You are right, it shouldn't have been Witz on that dock, it should have been the southern lawmakers that started it, Oh yes! You will not remove that from your door!! Do you hear me? The south is to blame for the lose of 600'000 American lives, you will never be allowed to forget. You can't bear the thought of paying for your servants, and loath the North for having the audacity to elect progressives. Oh the marriage of '76 was made in democracy was it not? In keeping with this, if the people so choose to end an institution, then right or wrong we must obey. Or if a majority of people favour leaving, let them vote for it, do as we have done here in the British Isles and subject your Union to due process, what do you fear? Losing?

    Its is because of the referendum that my country now has a democratic mandate to exist, not even the USA say that, can the same be said of yours, no! No paper ever asked the question 'should the CSA be an independent nation?' Because why take the risk of 50% or more of you populous saying no? It is much more expedient to blow a hole in the wall and shoot your way out. That is what the southern cause is about, an ungrateful child walling at its parents knee, even in death the balm of forgiveness was offered unconditionally and lovingly, and still you cry 'unfair'. You started the war out of greed, you lost for that greed and now you project your own failing onto others, even whilst surrounded by opulence! You dare speak of yourselfs as victims, whilst over a half a million of your fellows lie dead as if you had felled them yourself.

  30. Sean CW Korsgaard That you said mean things about the VaFlaggers in your opinion piece contradicts your after-the-fact disclaimer of indifference.

    You're edumacated, aren't you, Mr. Korsgaard? You can do better back-peddling than that.

    What narrative do you imagine is being sold by the VaFlaggers? And where is it being sold, so it can be inspected without the filter of your criticism?

  31. Sean CW Korsgaard You can't point out that anyone's "pretenses" are false because you don't have access to their personal mind and motives. You can only interpret their words and actions based on your own personal and faulty filters.

  32. Sean CW Korsgaard You have it exactly backward and the pages you linked to refute your claim. The Stars and Bars was the first national flag of the Confederacy. A rectangle with three wide bars, two red, one white, blue saltire, white stars. The flag of the Army of Northern Virginia was a square flag, red field, blue diagonal cross with white border, white stars on the cross. The battleflag of the Army of Tennessee (and the navy jack) were rectangular versions of the ANV flag.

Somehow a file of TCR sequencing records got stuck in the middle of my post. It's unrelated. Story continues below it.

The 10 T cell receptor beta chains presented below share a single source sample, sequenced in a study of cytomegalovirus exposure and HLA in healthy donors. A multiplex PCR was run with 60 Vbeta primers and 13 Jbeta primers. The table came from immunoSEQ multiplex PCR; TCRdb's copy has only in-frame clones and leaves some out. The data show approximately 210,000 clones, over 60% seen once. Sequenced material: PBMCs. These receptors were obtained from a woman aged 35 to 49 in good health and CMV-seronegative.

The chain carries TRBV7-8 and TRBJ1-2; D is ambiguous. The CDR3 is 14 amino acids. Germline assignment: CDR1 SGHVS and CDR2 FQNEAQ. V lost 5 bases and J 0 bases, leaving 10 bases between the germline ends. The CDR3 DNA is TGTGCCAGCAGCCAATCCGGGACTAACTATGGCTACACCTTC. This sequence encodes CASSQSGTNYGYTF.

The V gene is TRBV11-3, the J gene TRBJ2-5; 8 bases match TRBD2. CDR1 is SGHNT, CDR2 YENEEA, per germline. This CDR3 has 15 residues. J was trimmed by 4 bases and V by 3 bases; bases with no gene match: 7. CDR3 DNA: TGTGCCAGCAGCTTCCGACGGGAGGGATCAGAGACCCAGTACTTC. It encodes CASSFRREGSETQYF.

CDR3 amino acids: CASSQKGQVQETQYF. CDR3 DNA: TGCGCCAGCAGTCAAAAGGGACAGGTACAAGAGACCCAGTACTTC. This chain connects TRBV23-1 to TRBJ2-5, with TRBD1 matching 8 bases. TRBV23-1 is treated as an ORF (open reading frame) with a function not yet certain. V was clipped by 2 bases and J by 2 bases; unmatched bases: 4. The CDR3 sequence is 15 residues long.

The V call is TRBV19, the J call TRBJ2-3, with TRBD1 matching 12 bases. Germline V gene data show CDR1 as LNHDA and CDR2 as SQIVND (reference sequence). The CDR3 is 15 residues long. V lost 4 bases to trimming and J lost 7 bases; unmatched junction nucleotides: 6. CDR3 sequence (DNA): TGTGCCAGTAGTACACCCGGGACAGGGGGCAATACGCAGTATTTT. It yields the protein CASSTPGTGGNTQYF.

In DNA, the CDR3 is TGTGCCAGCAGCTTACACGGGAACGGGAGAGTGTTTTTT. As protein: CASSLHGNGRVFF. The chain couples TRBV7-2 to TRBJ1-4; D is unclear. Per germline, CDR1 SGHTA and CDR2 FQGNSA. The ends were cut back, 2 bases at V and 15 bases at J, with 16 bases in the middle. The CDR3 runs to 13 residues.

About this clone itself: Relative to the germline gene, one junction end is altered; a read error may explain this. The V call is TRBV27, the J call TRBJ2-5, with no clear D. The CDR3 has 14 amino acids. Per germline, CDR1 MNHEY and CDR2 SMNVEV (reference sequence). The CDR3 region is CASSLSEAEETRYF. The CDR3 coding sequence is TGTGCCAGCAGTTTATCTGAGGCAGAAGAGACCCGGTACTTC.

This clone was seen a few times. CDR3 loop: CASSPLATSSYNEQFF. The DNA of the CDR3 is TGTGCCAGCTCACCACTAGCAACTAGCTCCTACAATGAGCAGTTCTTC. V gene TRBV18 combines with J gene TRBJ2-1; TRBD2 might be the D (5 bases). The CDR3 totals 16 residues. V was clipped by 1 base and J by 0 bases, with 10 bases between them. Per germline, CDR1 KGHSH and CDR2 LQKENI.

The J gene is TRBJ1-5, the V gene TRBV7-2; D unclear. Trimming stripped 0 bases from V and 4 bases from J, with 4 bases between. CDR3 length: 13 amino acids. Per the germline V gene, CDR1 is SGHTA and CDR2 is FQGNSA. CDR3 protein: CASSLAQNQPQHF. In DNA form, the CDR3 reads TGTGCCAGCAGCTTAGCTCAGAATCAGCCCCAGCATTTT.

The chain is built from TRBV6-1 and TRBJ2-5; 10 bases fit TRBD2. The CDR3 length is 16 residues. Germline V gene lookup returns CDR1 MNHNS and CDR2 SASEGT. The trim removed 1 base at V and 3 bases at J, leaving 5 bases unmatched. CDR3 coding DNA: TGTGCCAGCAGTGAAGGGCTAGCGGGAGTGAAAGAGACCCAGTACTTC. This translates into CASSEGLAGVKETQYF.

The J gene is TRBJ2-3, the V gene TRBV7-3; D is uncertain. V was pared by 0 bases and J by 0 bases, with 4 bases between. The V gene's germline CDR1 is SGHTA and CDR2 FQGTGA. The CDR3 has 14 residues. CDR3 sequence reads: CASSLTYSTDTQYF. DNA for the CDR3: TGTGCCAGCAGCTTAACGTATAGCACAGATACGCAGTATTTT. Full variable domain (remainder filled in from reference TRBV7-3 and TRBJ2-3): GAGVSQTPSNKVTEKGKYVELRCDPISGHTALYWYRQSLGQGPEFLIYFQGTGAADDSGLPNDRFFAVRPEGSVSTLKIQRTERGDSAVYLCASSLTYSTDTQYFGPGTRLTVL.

33. John Swanson people have been treated unfairly for all kinds of reasons throughout the existence of USA. That "inhumane period of time" lasted 4 years in the Confederacy. It lasted 89 years under the auspices of the USA, the Constitution and the Stars and Stripes. See, it's the stench of hypocrisy in statements like yours that burn the figurative rhinal cavities raw….

  34. Donald Taylor My, my, such emotion, and more than a little hallucinating! Mr. Taylor, it was the damnyankee army that "foraged" the South, scoured it of food, shot pets for spite, shot livestock to starve civilians, and threw carcasses into wells and streams to contaminate the water and cause disease among civilians, in a region where the blockade kept out medicine.

    It should have been the union officials that refused prisoner exchanges, blockaded medicine to the South (my gosh, what kind of purportedly civilized people DO that?

    Secession was voted on by delegates elected to conventions, Mr. Taylor. Did you not know this?

    Ungrateful child? More like an abused wife finally escaping her abusive husband and being bloodily beaten back into his home, where she is locked in against her will forever and ever.

    Ever heard of the Roswell Mills women? They were not analogies. They were flesh and blood civilians. Google it to see what the compassionate yankee army did to them.

    Balm of forgiveness offered unconditionally and lovingly? What an extraordinary hallucination! Carpetbagger governments that stole whatever was left in state treasuries, ran debts up so high it took GEN-ER-A-TIONS to pay them off (well into the 20th century). Meanwhile, there was basically little to no money for schools, infrastructure, etc. Rich yankees came down here and bought MILES, not acres, but MILES of virgin timber, and paid Southerners, black and white, poverty wages to work their sawmills, and got even more fabulously wealthy they they already were.

    And then "Americans" ridiculed people in the South for being poor and uneducated. Sickening. That's like ridiculing a woman for bleeding after she's beaten to a bloody pulp by her husband.